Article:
During the UAE leg of the Diageo World Class, Catering News caught up with judge and previous winner, Tim Philips, who explains how the cocktail competition has helped to elevate bartending from the status of a part-time trade to that of an aspirational career choice
“Bartending has become a profession. It has gone from being a trade you do while you’re going through university to something you can say with pride that you do,” says Tim Philips, Australian bar owner and 2012 winner of World Class, a prestigious annual competition hosted by Diageo Reserve to identify the world’s best bartender. According to Philips, World Class has been key to elevating the status of bartending by offering talent a global platform to demonstrate their skills, meet the industry’s most important influencers, and work with the highest quality products from the Diageo Reserve portfolio. “I’m in eternal gratitude to Diageo for this competition. They are really putting bartending on a pedestal that has never been seen before and it’s giving affirmation to an industry of people. It’s not just for the 15,000 people that enter every year but the staff that they go on to train,” he adds.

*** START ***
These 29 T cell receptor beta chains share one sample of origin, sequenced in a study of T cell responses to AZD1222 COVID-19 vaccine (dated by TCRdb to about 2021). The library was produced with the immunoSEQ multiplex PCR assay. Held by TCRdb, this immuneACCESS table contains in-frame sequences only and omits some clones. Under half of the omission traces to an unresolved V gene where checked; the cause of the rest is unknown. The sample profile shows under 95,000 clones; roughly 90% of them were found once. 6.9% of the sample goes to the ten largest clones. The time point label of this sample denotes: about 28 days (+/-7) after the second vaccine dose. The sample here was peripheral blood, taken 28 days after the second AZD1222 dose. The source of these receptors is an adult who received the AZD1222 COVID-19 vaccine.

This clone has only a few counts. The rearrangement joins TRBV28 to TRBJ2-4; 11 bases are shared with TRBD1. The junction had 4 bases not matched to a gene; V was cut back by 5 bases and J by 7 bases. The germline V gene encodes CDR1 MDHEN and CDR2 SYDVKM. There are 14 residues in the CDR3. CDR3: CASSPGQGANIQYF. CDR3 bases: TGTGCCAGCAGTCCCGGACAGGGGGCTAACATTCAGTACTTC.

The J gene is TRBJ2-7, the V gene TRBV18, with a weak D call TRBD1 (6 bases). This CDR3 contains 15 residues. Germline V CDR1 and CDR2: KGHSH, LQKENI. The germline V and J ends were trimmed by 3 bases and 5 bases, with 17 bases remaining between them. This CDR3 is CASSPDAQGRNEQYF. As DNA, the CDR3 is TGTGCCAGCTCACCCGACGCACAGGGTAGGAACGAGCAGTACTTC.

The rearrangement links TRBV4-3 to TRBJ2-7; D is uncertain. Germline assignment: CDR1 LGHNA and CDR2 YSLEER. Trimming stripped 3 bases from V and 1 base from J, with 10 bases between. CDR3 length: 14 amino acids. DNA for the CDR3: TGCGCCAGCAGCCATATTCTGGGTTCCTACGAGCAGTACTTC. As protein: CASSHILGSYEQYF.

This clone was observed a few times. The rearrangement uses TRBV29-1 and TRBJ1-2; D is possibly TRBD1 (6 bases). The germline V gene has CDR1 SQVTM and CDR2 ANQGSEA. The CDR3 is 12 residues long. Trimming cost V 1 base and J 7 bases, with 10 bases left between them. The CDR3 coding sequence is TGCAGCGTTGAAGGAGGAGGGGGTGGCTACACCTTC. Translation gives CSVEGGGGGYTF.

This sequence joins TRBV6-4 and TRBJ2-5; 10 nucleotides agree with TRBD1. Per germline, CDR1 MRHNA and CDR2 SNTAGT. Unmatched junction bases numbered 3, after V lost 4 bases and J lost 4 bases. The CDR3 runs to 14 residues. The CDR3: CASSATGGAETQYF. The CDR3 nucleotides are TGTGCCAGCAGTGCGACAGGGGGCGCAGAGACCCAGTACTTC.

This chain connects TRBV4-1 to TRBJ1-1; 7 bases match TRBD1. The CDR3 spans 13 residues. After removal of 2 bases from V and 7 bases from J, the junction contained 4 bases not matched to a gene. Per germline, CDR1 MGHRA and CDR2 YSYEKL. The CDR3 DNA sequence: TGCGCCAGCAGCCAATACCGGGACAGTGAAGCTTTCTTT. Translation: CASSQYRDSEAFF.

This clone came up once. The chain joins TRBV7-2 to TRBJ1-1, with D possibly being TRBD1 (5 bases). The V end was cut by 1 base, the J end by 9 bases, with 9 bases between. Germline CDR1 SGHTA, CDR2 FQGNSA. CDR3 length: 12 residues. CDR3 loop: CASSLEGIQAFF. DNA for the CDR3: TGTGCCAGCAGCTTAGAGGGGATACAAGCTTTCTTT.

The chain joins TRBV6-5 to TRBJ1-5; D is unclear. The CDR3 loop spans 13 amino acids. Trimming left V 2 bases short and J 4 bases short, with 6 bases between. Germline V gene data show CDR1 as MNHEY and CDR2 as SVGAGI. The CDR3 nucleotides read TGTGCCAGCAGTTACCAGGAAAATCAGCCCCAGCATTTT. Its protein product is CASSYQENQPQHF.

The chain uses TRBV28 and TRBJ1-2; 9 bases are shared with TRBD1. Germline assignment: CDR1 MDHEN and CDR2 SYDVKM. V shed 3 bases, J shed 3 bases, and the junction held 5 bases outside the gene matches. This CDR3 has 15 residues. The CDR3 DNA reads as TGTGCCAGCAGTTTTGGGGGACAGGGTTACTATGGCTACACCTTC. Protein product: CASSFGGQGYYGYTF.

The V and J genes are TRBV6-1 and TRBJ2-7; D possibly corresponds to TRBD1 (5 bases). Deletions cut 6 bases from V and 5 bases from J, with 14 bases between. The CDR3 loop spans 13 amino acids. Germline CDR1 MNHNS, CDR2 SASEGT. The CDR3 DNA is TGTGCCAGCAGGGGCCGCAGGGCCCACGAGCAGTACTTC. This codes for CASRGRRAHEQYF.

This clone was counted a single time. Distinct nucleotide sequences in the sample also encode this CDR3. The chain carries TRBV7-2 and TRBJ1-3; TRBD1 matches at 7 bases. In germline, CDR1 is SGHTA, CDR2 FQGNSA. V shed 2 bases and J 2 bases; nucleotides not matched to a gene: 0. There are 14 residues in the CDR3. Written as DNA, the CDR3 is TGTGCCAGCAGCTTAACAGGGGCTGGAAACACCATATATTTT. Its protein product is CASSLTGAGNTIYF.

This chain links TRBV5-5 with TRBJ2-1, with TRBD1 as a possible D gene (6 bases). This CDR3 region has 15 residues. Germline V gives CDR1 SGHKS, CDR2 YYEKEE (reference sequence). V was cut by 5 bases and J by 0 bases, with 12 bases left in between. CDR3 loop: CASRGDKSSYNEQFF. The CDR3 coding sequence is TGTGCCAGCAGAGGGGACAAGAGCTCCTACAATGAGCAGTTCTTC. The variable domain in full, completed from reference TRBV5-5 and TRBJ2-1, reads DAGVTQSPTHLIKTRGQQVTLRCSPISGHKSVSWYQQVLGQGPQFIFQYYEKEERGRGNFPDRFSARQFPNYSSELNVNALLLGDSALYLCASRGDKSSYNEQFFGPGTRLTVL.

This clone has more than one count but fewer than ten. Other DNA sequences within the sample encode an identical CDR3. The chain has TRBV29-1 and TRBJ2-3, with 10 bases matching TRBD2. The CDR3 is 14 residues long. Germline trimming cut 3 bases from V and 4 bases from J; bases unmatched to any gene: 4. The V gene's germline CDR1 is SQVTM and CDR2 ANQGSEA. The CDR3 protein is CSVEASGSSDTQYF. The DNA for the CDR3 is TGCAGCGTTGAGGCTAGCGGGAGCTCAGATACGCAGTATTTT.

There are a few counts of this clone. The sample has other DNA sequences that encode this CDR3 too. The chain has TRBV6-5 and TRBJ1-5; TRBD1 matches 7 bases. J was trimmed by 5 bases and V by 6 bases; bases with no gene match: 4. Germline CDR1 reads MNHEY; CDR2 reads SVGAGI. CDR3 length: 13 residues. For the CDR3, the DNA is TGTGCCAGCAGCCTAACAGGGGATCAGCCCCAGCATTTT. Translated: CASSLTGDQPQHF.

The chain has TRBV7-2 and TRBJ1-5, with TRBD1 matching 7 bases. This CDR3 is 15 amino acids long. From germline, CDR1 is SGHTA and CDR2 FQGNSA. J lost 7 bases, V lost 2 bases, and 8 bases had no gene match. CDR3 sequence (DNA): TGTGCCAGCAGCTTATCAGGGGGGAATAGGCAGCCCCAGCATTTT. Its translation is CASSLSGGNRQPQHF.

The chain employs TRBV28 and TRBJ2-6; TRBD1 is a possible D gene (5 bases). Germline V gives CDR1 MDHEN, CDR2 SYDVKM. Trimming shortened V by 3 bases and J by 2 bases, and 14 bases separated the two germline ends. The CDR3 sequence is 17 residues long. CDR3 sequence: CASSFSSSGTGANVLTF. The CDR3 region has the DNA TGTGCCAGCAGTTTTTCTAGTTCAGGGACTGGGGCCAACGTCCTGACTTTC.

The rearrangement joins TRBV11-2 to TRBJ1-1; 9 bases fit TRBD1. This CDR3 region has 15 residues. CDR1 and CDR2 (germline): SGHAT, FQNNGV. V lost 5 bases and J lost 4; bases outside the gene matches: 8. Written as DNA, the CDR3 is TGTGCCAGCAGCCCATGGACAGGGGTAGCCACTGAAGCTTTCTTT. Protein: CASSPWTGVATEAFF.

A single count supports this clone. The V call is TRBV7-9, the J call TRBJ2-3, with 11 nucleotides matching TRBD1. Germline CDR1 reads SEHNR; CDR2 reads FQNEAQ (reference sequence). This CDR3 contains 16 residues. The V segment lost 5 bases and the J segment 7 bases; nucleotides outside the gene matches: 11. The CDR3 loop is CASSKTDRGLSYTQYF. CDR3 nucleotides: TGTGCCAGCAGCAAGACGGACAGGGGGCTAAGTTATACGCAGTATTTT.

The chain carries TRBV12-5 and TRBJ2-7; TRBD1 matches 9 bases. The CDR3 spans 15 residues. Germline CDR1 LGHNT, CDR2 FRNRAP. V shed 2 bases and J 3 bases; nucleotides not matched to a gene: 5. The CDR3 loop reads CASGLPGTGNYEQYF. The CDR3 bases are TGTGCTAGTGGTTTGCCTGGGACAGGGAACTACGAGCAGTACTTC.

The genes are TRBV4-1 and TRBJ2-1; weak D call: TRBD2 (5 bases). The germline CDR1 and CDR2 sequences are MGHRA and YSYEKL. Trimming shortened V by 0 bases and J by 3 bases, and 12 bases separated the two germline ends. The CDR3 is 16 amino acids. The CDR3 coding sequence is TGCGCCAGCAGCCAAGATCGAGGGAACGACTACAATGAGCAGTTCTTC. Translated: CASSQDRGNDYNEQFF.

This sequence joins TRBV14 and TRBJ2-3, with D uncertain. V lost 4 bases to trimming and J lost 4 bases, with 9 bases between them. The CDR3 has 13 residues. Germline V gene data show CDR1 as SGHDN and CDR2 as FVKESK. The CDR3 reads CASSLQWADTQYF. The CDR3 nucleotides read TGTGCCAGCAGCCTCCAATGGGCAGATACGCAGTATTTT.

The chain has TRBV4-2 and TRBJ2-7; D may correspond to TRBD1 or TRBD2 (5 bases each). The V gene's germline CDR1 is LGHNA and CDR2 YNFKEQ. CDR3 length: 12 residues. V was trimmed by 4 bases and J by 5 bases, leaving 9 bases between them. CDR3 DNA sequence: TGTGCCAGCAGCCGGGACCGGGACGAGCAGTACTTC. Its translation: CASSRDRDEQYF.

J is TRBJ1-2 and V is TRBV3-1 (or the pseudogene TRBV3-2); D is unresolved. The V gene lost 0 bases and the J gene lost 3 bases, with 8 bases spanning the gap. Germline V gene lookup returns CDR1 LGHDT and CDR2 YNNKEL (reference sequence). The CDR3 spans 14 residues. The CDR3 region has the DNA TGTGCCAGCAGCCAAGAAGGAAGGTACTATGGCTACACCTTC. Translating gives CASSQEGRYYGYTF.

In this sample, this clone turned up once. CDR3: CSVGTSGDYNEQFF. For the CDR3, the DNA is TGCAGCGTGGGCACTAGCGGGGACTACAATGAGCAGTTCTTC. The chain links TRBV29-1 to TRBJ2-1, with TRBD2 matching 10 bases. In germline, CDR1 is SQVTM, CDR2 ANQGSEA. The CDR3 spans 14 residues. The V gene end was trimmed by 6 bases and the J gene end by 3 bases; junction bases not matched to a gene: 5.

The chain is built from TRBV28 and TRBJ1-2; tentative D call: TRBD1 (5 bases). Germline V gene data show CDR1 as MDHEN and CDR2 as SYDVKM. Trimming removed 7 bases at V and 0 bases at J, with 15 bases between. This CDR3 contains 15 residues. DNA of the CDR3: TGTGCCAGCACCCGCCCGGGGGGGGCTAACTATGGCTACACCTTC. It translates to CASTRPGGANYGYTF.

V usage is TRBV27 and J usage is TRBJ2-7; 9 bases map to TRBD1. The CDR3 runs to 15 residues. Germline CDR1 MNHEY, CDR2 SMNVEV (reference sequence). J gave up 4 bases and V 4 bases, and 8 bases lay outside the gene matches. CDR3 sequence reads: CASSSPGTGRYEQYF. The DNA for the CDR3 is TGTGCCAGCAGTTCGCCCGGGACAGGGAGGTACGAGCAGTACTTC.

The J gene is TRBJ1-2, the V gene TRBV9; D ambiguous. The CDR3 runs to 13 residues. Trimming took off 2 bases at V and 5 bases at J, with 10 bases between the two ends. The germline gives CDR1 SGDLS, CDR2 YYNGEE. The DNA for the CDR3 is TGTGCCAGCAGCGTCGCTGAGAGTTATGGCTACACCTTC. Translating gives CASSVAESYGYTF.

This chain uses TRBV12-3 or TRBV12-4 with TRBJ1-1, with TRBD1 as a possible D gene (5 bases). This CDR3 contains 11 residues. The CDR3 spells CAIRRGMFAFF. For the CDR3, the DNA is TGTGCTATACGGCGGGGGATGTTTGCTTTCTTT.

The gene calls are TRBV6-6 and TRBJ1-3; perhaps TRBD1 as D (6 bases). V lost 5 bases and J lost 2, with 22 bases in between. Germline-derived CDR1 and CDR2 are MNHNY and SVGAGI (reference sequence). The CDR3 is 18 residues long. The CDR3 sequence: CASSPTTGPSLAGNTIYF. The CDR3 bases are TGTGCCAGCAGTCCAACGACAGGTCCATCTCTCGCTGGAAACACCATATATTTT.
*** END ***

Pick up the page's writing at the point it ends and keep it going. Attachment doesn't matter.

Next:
“I tell our staff that people go to bars for atmospherics, great service and great products. If you have all three, then you have a great place and people will keep coming back. If you have two then people will be forgiving, but if you mess up two of those three things then you’re gone. I chase good service and comfort over product”
Philips was in Dubai judging the UAE leg of World Class, which took place on 21 – 22 May 2016 at Grosvenor House Hotel Dubai. In this year’s challenge, Laura Duca, assistant head bartender at Boca Dubai was crowned UAE winner and will attend the global final in Miami in September where she will compete with top bartenders from around the world for the ultimate prize – that of being named the world’s best bartender.
Explaining how it feels to achieve this, Philips says: “You’re being judged by the most important people in the industry, the biggest legends in the game, the former winners, and you’ve made it so far over such a long journey that it’s surreal; you’re stamping yourself on the industry. You go from being someone anonymous in bars, to being someone that everyone knows when you walk in.”